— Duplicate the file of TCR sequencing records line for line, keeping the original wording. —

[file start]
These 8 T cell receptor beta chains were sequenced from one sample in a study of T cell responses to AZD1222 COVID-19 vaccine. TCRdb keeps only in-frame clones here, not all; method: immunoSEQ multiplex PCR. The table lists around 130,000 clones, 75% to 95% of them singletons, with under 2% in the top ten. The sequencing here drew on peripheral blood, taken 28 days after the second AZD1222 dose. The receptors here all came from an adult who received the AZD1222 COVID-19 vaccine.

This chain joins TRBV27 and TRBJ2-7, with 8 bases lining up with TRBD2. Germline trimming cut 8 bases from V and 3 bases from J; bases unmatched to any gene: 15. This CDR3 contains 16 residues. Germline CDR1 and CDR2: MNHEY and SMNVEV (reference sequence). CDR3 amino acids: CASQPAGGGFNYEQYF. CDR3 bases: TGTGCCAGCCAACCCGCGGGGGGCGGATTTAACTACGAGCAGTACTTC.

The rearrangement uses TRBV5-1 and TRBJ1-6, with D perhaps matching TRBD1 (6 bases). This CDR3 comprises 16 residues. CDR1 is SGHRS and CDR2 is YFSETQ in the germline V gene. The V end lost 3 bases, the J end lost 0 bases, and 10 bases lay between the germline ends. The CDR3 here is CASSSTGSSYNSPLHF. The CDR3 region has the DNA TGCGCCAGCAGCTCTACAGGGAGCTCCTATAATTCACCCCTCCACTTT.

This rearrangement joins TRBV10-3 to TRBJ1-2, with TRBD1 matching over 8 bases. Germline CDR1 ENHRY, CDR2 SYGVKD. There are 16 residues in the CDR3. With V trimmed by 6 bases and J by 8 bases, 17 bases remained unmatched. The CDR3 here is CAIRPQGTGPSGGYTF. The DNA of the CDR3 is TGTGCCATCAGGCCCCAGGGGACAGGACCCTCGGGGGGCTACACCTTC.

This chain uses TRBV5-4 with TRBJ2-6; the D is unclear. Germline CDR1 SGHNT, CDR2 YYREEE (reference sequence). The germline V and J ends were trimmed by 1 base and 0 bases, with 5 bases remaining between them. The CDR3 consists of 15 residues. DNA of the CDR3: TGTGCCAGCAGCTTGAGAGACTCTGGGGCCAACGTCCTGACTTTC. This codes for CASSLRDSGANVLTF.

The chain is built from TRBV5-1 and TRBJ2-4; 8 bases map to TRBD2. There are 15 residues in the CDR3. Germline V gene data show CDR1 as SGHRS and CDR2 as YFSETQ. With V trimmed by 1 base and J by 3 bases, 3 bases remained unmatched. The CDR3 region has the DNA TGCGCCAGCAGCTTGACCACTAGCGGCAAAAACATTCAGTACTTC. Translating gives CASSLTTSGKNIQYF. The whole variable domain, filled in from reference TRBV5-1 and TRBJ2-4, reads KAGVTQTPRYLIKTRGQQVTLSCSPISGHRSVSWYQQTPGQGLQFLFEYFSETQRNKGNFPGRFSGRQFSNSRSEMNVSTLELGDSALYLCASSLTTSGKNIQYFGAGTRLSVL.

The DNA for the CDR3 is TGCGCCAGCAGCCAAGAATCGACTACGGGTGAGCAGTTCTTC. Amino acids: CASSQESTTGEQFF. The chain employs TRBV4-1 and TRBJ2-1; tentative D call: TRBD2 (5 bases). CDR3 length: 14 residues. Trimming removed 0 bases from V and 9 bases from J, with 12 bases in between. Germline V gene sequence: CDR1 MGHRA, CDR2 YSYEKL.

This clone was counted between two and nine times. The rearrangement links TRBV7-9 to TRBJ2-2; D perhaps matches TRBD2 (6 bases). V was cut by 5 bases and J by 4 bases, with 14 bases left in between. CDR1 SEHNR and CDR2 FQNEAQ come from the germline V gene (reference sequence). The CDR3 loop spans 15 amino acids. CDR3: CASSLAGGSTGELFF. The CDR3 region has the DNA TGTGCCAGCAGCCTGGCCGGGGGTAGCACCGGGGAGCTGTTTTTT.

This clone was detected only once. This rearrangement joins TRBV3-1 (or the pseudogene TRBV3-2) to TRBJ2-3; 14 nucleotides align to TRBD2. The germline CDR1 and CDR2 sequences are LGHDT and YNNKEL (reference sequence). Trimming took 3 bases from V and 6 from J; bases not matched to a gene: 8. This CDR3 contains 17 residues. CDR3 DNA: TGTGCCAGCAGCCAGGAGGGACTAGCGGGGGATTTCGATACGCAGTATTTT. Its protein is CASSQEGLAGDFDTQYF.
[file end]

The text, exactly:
These 8 T cell receptor beta chains were sequenced from one sample in a study of T cell responses to AZD1222 COVID-19 vaccine. TCRdb keeps only in-frame clones here, not all; method: immunoSEQ multiplex PCR. The table lists around 130,000 clones, 75% to 95% of them singletons, with under 2% in the top ten. The sequencing here drew on peripheral blood, taken 28 days after the second AZD1222 dose. The receptors here all came from an adult who received the AZD1222 COVID-19 vaccine.

This chain joins TRBV27 and TRBJ2-7, with 8 bases lining up with TRBD2. Germline trimming cut 8 bases from V and 3 bases from J; bases unmatched to any gene: 15. This CDR3 contains 16 residues. Germline CDR1 and CDR2: MNHEY and SMNVEV (reference sequence). CDR3 amino acids: CASQPAGGGFNYEQYF. CDR3 bases: TGTGCCAGCCAACCCGCGGGGGGCGGATTTAACTACGAGCAGTACTTC.

The rearrangement uses TRBV5-1 and TRBJ1-6, with D perhaps matching TRBD1 (6 bases). This CDR3 comprises 16 residues. CDR1 is SGHRS and CDR2 is YFSETQ in the germline V gene. The V end lost 3 bases, the J end lost 0 bases, and 10 bases lay between the germline ends. The CDR3 here is CASSSTGSSYNSPLHF. The CDR3 region has the DNA TGCGCCAGCAGCTCTACAGGGAGCTCCTATAATTCACCCCTCCACTTT.

This rearrangement joins TRBV10-3 to TRBJ1-2, with TRBD1 matching over 8 bases. Germline CDR1 ENHRY, CDR2 SYGVKD. There are 16 residues in the CDR3. With V trimmed by 6 bases and J by 8 bases, 17 bases remained unmatched. The CDR3 here is CAIRPQGTGPSGGYTF. The DNA of the CDR3 is TGTGCCATCAGGCCCCAGGGGACAGGACCCTCGGGGGGCTACACCTTC.

This chain uses TRBV5-4 with TRBJ2-6; the D is unclear. Germline CDR1 SGHNT, CDR2 YYREEE (reference sequence). The germline V and J ends were trimmed by 1 base and 0 bases, with 5 bases remaining between them. The CDR3 consists of 15 residues. DNA of the CDR3: TGTGCCAGCAGCTTGAGAGACTCTGGGGCCAACGTCCTGACTTTC. This codes for CASSLRDSGANVLTF.

The chain is built from TRBV5-1 and TRBJ2-4; 8 bases map to TRBD2. There are 15 residues in the CDR3. Germline V gene data show CDR1 as SGHRS and CDR2 as YFSETQ. With V trimmed by 1 base and J by 3 bases, 3 bases remained unmatched. The CDR3 region has the DNA TGCGCCAGCAGCTTGACCACTAGCGGCAAAAACATTCAGTACTTC. Translating gives CASSLTTSGKNIQYF. The whole variable domain, filled in from reference TRBV5-1 and TRBJ2-4, reads KAGVTQTPRYLIKTRGQQVTLSCSPISGHRSVSWYQQTPGQGLQFLFEYFSETQRNKGNFPGRFSGRQFSNSRSEMNVSTLELGDSALYLCASSLTTSGKNIQYFGAGTRLSVL.

The DNA for the CDR3 is TGCGCCAGCAGCCAAGAATCGACTACGGGTGAGCAGTTCTTC. Amino acids: CASSQESTTGEQFF. The chain employs TRBV4-1 and TRBJ2-1; tentative D call: TRBD2 (5 bases). CDR3 length: 14 residues. Trimming removed 0 bases from V and 9 bases from J, with 12 bases in between. Germline V gene sequence: CDR1 MGHRA, CDR2 YSYEKL.

This clone was counted between two and nine times. The rearrangement links TRBV7-9 to TRBJ2-2; D perhaps matches TRBD2 (6 bases). V was cut by 5 bases and J by 4 bases, with 14 bases left in between. CDR1 SEHNR and CDR2 FQNEAQ come from the germline V gene (reference sequence). The CDR3 loop spans 15 amino acids. CDR3: CASSLAGGSTGELFF. The CDR3 region has the DNA TGTGCCAGCAGCCTGGCCGGGGGTAGCACCGGGGAGCTGTTTTTT.

This clone was detected only once. This rearrangement joins TRBV3-1 (or the pseudogene TRBV3-2) to TRBJ2-3; 14 nucleotides align to TRBD2. The germline CDR1 and CDR2 sequences are LGHDT and YNNKEL (reference sequence). Trimming took 3 bases from V and 6 from J; bases not matched to a gene: 8. This CDR3 contains 17 residues. CDR3 DNA: TGTGCCAGCAGCCAGGAGGGACTAGCGGGGGATTTCGATACGCAGTATTTT. Its protein is CASSQEGLAGDFDTQYF.